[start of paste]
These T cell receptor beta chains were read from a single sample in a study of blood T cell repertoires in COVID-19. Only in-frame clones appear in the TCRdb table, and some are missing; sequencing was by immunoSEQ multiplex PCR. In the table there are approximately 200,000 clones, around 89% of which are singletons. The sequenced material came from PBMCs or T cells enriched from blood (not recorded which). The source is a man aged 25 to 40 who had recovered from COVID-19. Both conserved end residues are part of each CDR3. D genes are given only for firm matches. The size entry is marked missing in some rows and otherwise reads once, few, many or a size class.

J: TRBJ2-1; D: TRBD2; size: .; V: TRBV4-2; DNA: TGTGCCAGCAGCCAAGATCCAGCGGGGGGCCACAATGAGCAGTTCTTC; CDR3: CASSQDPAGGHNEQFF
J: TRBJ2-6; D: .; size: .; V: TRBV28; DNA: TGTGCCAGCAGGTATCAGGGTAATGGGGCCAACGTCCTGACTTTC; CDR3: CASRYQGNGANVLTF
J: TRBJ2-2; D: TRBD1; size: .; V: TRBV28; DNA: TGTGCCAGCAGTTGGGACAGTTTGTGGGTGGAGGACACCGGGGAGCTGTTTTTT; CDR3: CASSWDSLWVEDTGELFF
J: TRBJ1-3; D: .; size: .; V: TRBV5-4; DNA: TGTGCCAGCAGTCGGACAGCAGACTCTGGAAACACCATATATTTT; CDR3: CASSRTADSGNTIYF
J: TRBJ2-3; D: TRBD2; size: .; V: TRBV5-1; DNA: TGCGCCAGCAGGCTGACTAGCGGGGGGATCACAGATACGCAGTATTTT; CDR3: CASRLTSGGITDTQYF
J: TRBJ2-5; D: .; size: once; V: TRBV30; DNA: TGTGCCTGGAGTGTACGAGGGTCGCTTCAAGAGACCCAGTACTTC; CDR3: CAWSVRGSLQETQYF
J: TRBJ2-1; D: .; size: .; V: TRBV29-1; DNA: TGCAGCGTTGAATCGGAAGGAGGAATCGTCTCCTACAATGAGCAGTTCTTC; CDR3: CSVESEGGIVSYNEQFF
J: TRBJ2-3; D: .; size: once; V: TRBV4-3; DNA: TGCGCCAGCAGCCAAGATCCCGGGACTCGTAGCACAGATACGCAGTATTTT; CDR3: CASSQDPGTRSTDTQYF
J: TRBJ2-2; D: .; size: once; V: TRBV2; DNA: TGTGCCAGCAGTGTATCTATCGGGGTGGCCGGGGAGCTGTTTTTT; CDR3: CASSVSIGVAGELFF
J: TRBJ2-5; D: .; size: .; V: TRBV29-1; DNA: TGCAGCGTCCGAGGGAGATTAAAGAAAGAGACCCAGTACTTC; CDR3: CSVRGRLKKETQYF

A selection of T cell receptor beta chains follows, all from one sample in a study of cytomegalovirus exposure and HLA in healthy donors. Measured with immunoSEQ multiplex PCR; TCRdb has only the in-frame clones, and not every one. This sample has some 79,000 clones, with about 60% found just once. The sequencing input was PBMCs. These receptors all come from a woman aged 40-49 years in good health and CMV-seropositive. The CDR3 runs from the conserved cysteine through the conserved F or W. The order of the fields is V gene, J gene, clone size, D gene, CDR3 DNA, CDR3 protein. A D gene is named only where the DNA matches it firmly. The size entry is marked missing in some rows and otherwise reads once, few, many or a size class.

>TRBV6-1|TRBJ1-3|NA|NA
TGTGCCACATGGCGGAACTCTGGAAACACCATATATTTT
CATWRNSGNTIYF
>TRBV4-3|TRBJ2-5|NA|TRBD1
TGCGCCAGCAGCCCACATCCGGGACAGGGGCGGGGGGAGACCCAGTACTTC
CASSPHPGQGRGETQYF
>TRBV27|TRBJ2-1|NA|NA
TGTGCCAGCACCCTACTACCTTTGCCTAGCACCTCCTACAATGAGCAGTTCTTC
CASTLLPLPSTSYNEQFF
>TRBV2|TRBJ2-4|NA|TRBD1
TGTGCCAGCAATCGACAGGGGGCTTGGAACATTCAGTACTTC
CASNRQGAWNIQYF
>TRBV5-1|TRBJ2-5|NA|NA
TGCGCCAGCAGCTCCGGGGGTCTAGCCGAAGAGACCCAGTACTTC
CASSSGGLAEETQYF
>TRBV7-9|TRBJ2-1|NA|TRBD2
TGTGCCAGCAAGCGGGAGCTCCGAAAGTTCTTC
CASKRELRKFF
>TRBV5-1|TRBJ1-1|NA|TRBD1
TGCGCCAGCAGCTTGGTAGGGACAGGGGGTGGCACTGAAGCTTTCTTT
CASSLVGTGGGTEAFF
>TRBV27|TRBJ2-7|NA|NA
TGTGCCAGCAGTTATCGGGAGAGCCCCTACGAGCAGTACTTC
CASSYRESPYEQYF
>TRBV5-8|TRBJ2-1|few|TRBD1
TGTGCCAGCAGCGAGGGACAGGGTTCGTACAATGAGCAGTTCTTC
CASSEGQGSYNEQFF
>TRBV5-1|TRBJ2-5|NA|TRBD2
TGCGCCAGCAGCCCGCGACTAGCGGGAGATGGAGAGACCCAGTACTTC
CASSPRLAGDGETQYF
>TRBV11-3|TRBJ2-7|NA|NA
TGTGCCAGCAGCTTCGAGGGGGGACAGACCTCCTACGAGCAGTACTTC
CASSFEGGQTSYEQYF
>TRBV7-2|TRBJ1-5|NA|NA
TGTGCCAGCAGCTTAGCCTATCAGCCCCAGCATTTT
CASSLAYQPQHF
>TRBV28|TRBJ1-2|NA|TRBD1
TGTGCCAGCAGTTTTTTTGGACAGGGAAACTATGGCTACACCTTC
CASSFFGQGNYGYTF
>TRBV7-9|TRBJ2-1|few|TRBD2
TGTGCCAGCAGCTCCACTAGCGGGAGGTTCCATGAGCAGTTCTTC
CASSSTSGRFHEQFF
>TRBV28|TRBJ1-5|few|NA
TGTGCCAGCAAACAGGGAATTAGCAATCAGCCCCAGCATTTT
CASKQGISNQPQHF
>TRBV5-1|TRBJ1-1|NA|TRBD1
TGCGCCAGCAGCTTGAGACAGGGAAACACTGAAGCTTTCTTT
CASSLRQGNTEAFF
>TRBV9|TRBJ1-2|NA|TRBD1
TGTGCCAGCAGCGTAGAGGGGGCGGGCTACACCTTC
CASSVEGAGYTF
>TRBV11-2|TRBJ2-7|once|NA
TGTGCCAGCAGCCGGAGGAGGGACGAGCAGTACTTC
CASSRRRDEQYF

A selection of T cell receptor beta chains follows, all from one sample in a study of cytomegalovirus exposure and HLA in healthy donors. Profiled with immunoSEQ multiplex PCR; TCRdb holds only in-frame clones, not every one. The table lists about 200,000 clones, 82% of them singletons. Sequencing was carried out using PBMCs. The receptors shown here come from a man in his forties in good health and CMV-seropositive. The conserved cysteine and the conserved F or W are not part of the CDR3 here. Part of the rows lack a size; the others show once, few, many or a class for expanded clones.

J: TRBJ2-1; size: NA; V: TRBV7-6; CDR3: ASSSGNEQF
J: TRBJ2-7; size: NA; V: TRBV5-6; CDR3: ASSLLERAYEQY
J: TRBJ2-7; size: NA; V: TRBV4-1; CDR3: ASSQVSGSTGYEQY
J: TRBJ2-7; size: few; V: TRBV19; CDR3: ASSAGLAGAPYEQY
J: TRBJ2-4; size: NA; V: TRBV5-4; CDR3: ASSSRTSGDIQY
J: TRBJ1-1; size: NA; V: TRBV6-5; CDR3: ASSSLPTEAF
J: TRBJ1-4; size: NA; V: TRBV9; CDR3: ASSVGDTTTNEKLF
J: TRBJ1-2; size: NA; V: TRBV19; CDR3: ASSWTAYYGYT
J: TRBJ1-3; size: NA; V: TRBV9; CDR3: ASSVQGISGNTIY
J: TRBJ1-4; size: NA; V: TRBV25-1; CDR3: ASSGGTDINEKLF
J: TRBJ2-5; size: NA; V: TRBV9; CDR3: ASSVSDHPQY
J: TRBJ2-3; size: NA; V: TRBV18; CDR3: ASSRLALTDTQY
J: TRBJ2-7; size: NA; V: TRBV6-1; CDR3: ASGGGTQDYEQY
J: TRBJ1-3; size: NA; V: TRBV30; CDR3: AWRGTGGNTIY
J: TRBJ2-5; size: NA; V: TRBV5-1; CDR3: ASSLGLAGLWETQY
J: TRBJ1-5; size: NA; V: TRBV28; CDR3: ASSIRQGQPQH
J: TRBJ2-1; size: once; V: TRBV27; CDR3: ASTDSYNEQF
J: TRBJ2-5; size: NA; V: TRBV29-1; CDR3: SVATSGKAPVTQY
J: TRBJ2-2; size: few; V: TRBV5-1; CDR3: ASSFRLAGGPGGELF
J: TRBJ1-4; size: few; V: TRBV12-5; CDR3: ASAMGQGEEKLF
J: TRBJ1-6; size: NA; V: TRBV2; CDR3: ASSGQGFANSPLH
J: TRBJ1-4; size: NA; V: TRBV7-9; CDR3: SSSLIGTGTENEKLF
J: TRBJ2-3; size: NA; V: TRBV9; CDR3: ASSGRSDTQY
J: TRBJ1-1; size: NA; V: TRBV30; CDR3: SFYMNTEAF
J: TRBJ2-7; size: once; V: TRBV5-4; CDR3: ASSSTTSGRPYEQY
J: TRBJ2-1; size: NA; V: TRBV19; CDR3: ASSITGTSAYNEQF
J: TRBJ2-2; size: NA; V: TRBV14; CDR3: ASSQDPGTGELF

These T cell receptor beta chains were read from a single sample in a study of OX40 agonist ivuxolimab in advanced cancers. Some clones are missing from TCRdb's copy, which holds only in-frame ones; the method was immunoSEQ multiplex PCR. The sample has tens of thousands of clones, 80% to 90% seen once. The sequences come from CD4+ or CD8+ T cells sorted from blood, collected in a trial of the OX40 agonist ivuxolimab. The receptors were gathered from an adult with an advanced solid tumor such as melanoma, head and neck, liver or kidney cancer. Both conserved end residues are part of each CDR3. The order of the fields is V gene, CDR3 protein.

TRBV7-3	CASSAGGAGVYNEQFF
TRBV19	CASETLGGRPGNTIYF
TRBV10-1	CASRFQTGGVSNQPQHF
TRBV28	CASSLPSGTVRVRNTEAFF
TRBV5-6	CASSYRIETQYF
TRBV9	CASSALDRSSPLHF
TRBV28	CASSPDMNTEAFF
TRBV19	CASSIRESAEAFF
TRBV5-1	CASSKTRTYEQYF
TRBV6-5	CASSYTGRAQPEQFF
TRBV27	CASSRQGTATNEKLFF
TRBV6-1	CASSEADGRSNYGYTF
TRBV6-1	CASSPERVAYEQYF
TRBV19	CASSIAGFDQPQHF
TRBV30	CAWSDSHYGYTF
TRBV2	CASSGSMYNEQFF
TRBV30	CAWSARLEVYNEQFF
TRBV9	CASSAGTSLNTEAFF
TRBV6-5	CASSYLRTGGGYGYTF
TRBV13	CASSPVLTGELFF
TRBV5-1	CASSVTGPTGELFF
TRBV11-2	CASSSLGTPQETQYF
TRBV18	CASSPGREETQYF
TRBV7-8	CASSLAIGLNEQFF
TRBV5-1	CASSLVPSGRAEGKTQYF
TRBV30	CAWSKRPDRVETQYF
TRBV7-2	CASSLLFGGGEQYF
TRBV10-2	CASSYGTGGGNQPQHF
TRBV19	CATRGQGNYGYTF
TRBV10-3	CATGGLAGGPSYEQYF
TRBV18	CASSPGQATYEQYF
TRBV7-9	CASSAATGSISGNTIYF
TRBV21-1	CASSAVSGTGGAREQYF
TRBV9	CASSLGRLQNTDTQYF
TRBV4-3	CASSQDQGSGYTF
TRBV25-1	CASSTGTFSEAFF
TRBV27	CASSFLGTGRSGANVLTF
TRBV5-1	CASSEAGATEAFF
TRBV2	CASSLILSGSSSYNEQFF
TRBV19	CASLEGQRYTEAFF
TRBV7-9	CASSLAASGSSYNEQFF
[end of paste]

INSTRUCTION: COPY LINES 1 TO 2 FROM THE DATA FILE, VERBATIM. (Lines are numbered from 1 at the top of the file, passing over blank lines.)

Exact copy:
These T cell receptor beta chains were read from a single sample in a study of blood T cell repertoires in COVID-19. Only in-frame clones appear in the TCRdb table, and some are missing; sequencing was by immunoSEQ multiplex PCR. In the table there are approximately 200,000 clones, around 89% of which are singletons. The sequenced material came from PBMCs or T cells enriched from blood (not recorded which). The source is a man aged 25 to 40 who had recovered from COVID-19. Both conserved end residues are part of each CDR3. D genes are given only for firm matches. The size entry is marked missing in some rows and otherwise reads once, few, many or a size class.

J: TRBJ2-1; D: TRBD2; size: .; V: TRBV4-2; DNA: TGTGCCAGCAGCCAAGATCCAGCGGGGGGCCACAATGAGCAGTTCTTC; CDR3: CASSQDPAGGHNEQFF